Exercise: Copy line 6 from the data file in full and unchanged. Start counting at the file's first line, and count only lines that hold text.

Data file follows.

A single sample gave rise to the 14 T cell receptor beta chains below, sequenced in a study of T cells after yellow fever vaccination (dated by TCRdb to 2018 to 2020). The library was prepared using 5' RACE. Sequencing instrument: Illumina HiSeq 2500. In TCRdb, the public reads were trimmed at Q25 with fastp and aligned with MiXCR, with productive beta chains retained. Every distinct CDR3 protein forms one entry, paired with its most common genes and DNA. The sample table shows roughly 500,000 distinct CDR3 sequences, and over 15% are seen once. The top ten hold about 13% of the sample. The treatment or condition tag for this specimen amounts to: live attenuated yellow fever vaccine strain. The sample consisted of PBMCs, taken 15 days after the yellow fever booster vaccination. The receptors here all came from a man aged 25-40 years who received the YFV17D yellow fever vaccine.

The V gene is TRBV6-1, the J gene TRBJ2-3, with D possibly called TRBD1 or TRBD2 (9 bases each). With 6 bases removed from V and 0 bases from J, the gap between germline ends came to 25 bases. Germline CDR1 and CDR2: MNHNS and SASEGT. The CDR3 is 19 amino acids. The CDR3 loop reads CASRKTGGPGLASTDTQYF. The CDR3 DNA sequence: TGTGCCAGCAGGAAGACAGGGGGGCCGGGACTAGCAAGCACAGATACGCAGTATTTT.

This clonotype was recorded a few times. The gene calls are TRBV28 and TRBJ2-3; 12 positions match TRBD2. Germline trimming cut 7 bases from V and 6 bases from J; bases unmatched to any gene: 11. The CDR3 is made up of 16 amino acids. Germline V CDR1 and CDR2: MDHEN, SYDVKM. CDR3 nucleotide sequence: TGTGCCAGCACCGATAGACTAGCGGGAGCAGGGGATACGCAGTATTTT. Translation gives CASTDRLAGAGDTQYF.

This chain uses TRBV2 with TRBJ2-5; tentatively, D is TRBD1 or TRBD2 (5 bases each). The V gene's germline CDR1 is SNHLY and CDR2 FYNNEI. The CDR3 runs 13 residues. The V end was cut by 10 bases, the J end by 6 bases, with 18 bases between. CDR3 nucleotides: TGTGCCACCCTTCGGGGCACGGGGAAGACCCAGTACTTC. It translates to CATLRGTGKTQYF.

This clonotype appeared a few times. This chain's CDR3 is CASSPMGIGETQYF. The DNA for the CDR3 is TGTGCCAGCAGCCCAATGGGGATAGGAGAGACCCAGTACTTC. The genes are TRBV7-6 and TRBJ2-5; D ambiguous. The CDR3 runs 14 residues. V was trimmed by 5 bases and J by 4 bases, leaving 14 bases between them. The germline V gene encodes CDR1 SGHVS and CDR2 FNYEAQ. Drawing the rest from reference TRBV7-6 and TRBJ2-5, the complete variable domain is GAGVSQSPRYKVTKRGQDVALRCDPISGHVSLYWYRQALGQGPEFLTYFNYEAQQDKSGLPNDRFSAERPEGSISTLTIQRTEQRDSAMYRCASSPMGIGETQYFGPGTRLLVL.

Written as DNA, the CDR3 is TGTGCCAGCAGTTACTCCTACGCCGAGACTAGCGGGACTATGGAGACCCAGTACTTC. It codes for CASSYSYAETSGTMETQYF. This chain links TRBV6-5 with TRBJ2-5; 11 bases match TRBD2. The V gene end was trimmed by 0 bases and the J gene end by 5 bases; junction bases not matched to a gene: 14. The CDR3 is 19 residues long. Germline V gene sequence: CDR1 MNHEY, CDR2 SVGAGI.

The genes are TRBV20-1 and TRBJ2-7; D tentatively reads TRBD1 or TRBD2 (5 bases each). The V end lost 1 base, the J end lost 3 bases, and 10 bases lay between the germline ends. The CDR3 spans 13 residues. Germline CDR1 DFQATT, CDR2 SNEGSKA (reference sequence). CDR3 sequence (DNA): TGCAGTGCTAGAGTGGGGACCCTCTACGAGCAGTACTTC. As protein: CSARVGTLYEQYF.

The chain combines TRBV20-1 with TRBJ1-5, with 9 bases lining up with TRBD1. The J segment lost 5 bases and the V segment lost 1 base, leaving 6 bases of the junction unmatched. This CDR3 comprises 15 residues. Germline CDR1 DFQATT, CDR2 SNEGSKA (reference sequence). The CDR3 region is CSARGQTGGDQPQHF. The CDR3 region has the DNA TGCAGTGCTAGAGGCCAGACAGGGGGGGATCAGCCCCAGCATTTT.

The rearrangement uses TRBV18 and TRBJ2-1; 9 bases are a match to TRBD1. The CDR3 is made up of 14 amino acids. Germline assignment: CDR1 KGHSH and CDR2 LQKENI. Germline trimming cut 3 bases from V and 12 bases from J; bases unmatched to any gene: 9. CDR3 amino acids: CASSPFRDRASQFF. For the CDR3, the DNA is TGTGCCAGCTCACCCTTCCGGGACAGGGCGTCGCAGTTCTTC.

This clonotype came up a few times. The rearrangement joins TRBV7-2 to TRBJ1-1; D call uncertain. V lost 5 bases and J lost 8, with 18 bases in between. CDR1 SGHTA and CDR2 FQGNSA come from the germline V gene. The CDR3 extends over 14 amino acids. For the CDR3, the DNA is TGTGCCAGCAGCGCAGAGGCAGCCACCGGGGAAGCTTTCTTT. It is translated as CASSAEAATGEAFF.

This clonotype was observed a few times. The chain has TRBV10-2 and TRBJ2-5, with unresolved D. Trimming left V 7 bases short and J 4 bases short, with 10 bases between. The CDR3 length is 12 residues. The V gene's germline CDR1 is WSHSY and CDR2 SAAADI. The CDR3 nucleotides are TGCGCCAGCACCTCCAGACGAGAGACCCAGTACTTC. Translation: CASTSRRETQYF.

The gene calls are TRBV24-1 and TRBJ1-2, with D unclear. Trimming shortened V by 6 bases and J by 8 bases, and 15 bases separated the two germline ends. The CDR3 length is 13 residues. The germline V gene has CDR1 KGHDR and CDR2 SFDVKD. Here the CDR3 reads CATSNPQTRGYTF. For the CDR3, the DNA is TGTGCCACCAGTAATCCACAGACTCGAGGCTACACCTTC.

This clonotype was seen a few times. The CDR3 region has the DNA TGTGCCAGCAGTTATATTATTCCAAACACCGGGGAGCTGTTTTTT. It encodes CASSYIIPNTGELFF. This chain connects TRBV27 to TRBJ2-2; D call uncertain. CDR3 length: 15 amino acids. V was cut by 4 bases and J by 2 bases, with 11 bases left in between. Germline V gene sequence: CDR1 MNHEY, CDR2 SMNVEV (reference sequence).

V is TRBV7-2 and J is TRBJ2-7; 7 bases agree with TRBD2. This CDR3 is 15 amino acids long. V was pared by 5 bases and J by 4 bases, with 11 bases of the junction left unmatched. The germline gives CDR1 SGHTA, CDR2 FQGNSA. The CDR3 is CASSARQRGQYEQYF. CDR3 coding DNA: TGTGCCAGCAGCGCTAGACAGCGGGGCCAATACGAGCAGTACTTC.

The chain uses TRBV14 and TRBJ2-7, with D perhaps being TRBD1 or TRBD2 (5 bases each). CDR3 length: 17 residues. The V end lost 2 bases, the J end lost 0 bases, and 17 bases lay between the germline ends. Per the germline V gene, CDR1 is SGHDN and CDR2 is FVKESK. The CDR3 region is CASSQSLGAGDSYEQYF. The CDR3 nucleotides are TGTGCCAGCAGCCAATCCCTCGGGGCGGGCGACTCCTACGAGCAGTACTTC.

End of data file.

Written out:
Written as DNA, the CDR3 is TGTGCCAGCAGTTACTCCTACGCCGAGACTAGCGGGACTATGGAGACCCAGTACTTC. It codes for CASSYSYAETSGTMETQYF. This chain links TRBV6-5 with TRBJ2-5; 11 bases match TRBD2. The V gene end was trimmed by 0 bases and the J gene end by 5 bases; junction bases not matched to a gene: 14. The CDR3 is 19 residues long. Germline V gene sequence: CDR1 MNHEY, CDR2 SVGAGI.